The break from work over the last two weeks was quite comforting and relaxing – travelled to Hawaii to spend Christmas with my family, visited some old haunts around the island, rang in the new year here in Palo Alto with good friends, got caught up on some favorite TV shows (thank goodness for TiVo) and am almost done with Ken Follett’s Fall of Giants.  Now, though, we’re back in business and we need to turn our attention to the task at hand.  Mail is being opened.  Applications are being downloaded.  Files are being read.  Decisions will go out this week.  Yesterday flew by as we all got back into the routine and I suspect the rest of the week will be a similar blur.  Onward we go.

At this stage in the game, there a three groupings of completed applications – easy admits, easy denies and those in a holding pattern.  This latter group is the largest by far right now.  These are candidates whose files are strong, but I’ve put them on “hold” until I see the larger pool or see something else that will convince me to nudge the application into one of the other two groups – hopefully the one with the corresponding thick envelope.  If you’ve received notification indicating that your file is in review and you’ve not heard from us, treat this as an opportunity to update your file.   What you submit may be that nudge I need.  Keep in mind, that this is not an invitation to clutter my in-box with non-essential information or to call me with weekly updates. Although I really don’t mind chatting with you on the phone or opening up yet another email, I suspect my time is better spent reading applications.  So, use your best judgment when thinking about how to update your file.

Winter quarter classes started yesterday and it’s nice to once again feel the energy and buzz around the building.  This may not be the best week to visit as everyone is just settling in, but when you have a moment take a look at our current course schedule and pay special attention to the Constitutional Law course listings and the Property course listings.  These are two required 1L courses and ones you should consider sitting in on if you do indeed end up visiting the law school.  Our dean, Larry Kramer is teaching one of the Con Law sections so you might want to sit in on that class.  It’s not every day that you’ll see a dean teaching a 1L course.  Another section is taught by Pam Karlan – one of the founding directors of our Supreme Court Litigation clinic.  Check out the Property offerings and see if you can squeeze in a visit. One section is taught by Buzz Thompson – the founding director of our Environmental and Natural Resources Program and the Director of the Woods Institute for the Environment.  Another section is taught by Michael Wara – a geochemist and a scientist in his former life before undertaking his JD studies here.  Whatever class you choose to attend, you’ll walk away excited about what you’ve just experienced, excited about the possibilities that exist here and excited about joining the SLS community.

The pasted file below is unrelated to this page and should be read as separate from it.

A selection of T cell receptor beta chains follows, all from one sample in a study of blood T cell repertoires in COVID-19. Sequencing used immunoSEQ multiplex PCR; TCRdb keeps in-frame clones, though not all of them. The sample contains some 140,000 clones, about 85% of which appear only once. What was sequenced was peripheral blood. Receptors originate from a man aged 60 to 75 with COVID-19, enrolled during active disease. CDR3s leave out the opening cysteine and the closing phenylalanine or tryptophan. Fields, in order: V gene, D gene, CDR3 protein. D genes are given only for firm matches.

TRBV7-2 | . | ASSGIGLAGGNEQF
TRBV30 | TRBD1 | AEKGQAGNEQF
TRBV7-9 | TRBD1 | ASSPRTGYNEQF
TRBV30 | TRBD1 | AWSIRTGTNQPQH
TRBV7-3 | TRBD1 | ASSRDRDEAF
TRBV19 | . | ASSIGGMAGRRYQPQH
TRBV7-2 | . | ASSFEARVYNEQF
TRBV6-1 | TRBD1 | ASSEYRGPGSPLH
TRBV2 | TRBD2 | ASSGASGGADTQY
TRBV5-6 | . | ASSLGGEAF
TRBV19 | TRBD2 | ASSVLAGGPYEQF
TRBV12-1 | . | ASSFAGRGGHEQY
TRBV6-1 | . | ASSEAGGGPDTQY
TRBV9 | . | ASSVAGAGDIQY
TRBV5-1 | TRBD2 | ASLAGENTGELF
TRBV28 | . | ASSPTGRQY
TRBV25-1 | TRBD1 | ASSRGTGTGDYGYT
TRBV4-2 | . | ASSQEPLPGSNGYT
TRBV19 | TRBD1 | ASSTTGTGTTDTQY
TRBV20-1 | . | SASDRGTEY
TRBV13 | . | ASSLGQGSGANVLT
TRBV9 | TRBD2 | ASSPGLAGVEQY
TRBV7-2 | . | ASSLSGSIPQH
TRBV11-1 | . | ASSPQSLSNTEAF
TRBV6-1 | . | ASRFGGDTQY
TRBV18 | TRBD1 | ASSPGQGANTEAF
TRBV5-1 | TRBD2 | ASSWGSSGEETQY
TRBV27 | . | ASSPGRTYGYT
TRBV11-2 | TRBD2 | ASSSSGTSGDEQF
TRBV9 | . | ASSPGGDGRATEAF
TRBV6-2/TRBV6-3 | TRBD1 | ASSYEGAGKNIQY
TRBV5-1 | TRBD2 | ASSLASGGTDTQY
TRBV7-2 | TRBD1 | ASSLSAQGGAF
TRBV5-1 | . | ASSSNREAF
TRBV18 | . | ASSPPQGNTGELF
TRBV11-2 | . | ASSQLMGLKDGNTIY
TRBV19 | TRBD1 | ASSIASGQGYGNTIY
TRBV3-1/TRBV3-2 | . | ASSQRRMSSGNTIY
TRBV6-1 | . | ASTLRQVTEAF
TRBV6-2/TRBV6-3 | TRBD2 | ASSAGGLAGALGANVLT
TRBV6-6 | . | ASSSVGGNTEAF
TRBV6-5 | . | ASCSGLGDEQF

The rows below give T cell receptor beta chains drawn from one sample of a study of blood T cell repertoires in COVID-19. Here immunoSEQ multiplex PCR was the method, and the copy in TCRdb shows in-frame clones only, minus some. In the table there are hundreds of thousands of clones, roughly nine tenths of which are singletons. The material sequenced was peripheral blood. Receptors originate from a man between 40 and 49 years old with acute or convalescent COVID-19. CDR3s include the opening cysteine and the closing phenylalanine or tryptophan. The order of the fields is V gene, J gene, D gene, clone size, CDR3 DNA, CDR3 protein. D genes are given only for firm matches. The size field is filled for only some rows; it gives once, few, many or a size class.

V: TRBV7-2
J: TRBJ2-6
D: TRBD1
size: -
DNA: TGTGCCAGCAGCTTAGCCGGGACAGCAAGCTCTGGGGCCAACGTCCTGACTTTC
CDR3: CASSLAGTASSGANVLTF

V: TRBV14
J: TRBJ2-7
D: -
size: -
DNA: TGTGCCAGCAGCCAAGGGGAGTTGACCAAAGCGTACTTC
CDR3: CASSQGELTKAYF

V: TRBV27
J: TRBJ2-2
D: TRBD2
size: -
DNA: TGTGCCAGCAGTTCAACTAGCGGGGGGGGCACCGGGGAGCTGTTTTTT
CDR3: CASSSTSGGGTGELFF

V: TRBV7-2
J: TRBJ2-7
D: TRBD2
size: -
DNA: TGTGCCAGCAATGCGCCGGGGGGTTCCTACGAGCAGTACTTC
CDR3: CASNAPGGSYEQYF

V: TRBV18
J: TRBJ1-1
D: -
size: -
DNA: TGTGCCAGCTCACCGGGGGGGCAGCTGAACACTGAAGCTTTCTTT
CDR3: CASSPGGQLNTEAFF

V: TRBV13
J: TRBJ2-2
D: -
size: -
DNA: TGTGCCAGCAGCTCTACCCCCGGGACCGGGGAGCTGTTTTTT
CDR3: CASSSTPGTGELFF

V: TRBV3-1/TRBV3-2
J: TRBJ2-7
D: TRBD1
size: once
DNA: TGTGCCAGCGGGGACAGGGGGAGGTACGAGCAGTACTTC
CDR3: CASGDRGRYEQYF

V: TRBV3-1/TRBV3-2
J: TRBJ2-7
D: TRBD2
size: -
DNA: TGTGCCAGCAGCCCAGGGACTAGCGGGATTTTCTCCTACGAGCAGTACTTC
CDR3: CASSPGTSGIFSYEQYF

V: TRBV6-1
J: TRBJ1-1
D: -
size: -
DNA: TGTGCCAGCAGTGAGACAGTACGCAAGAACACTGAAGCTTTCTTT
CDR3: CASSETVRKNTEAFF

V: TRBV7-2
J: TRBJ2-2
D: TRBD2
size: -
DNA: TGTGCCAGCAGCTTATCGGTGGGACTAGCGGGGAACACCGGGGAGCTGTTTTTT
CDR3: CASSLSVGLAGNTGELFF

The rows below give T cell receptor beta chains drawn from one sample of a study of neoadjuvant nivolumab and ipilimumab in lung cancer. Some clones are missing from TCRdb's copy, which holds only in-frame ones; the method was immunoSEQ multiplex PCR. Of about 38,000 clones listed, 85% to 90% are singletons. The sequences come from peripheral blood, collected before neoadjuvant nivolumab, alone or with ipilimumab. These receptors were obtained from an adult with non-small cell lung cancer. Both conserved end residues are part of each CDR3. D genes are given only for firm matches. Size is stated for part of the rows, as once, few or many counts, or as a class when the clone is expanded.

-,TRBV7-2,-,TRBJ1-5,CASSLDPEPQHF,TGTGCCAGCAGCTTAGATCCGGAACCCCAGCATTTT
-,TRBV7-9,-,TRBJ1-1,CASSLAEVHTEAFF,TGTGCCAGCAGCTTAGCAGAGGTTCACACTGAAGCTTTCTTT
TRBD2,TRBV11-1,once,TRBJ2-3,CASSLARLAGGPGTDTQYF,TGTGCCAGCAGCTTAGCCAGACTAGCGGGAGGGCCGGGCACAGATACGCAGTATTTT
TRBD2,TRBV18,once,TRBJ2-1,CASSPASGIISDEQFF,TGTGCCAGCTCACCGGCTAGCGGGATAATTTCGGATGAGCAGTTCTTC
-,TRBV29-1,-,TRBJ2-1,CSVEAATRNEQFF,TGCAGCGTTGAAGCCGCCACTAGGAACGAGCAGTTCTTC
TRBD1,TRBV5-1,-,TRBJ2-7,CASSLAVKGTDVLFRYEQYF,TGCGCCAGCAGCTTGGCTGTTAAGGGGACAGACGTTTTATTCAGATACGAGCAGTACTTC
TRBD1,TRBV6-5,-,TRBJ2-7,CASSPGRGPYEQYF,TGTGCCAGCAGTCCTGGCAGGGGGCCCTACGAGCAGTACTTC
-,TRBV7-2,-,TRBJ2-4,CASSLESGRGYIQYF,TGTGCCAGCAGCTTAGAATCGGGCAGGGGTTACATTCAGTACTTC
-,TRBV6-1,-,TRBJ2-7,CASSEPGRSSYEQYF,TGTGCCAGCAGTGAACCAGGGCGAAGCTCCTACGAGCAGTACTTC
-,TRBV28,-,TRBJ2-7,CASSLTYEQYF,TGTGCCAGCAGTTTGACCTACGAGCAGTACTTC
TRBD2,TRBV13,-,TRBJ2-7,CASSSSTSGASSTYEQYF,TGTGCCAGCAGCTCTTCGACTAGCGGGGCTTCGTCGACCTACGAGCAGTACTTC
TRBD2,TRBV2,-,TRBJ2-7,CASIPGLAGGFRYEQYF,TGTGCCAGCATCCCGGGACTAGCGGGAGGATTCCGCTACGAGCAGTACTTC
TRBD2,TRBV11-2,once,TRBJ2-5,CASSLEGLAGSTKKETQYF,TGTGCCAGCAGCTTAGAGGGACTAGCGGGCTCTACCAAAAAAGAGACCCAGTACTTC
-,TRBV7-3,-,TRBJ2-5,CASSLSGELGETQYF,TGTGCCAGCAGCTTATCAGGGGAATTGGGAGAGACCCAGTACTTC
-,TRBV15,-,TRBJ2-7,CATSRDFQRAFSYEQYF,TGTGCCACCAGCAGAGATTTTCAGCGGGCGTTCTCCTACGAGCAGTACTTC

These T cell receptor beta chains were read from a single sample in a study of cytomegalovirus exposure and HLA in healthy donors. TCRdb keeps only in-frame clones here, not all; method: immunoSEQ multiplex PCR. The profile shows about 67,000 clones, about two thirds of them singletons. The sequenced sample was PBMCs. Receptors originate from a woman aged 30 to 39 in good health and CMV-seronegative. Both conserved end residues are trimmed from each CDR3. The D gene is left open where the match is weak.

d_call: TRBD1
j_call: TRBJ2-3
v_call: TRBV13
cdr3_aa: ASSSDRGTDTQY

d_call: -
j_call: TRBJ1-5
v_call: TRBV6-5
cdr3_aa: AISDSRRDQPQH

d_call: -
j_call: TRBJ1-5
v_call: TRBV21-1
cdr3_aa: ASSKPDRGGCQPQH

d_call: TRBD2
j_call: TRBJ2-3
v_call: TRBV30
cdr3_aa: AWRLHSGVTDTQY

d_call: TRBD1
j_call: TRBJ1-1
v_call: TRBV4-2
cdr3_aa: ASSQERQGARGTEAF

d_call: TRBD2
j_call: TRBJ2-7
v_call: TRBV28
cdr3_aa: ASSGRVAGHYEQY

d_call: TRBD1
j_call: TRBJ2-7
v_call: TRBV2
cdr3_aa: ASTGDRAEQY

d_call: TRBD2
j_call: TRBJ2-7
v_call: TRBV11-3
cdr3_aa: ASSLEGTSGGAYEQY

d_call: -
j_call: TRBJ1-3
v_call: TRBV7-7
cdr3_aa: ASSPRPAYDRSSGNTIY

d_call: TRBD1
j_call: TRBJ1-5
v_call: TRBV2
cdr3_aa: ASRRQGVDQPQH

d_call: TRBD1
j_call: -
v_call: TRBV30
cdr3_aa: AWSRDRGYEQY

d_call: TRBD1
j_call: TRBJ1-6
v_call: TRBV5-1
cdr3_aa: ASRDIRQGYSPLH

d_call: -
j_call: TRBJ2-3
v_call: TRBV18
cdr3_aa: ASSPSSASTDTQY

4 Responses to Hello 2011
  1. Dear Dean Deal,

    Some of us are receiving our December LSAT scores today. In the case that an applicant has two scores (e.g. 165, 172) where the higher score seems to “fit” the applicant’s academic profile better, and where the difference can be explained (e.g. an illness), how does your office consider the two scores? Should an addendum be included in the application package? Thank you for your support and transparency.


    1. I always look at both scores. I may need to report only the highest, but I will still look at everything. That said, though, I have always had the ability to discount one and focus on the other. That’s not changed. If there is a reason for the gap in scores, you should let me know about that. I’d rather hear what you have to say than have to draw my own conclusions. And, I’m fairly certain you’d want that as well. Yes, the way to handle this is through an addendum. Be brief as I don’t especially want to read a treatise on the subject.

  2. Dear Dean Deal,

    I was thinking of updating my file with a letter of continued interest, conveying specifically why Stanford is by far my first choice, and addressing what I perceive to be a weakness in my application. I am not sure if this would fall under the category of cluttering your inbox unnecessarily. I would be grateful if you shared your thoughts on the matter.


    1. A letter of continued interest does not fall under the category of cluttering my inbox unnecessarily. The cluttering in my inbox is due to many other things and never to letters of continued interest 🙂

      Check out my reply to an earlier comment to the “And So It Begins…” posting for some additional insight.

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